Complying with Colonialism presents a complex analysis of the habitual weak regard attributed to the colonial ties of Nordic Countries. It introduces the concept of ’colonial complicity’ to explain the diversity through which northern European countries continue to take part in (post)colonial processes. The volume combines a new perspective on the analysis of Europe and colonialism, whilst offering new insights for feminist and postcolonial studies by examining how gender equality is linked to ’European values’, thus often European superiority. With an international team of experts ranging from various disciplinary backgrounds, this volume will appeal not only to academics and scholars within postcolonial sociology, social theory, cultural studies, ethnicity, gender and feminist thought, but also cultural geographers, and those working in the fields of welfare, politics and International Relations. Policy makers and governmental researchers will also find this to be an invaluable source.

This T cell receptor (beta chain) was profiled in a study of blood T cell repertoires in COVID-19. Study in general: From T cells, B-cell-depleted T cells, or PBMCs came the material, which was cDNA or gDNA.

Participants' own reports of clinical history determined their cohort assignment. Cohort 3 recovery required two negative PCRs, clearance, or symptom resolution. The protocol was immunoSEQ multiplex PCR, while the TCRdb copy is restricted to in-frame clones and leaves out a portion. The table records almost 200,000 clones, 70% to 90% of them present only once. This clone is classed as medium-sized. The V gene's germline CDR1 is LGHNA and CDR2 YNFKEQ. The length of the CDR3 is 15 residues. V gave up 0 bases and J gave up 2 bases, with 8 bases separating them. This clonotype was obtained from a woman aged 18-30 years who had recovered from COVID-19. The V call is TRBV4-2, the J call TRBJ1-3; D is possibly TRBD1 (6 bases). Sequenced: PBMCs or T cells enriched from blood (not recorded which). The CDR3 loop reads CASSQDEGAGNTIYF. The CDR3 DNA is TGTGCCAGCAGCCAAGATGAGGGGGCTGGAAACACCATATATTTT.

'A brilliant exploration of the Nordic states’ major inadequacies in facing social divisions, not least their serious limitations in challenging racism and ethnic discrimination. Using diverse and impressive tools, its contributors not only lay bare these often hidden flaws but also explore the heterogeneity of the Nordic countries in a global context and their often problematic responses to social change.' Keith Pringle, Uppsala University, Sweden and London Metropolitan University, UK 'This collection represents an important contribution to feminist postcolonial studies. In exploring the links between colonial imaginaries and current ethnic exclusion, the authors challenge the notion of Nordic exceptionalism and provide a key to understanding intersecting patterns of oppression in a globalised world. Its publication is most welcome.' Paulina de los Reyes, Uppsala University, Sweden '... the anthology covers a wide range of themes from the different countries, and poses a number of important questions that are seldom raised... It is undoubtedly a daunting task to examine histories of colonialism and how they are played out in present contexts, but the anthology manages to cover a broad spectrum of topics... the anthology convincingly argues not only for the importance of exploring the impact of colonial histories, but also for the need to adapt concepts to specific contexts in which axes of power intersect.' Journal of Ethic and Migration Studies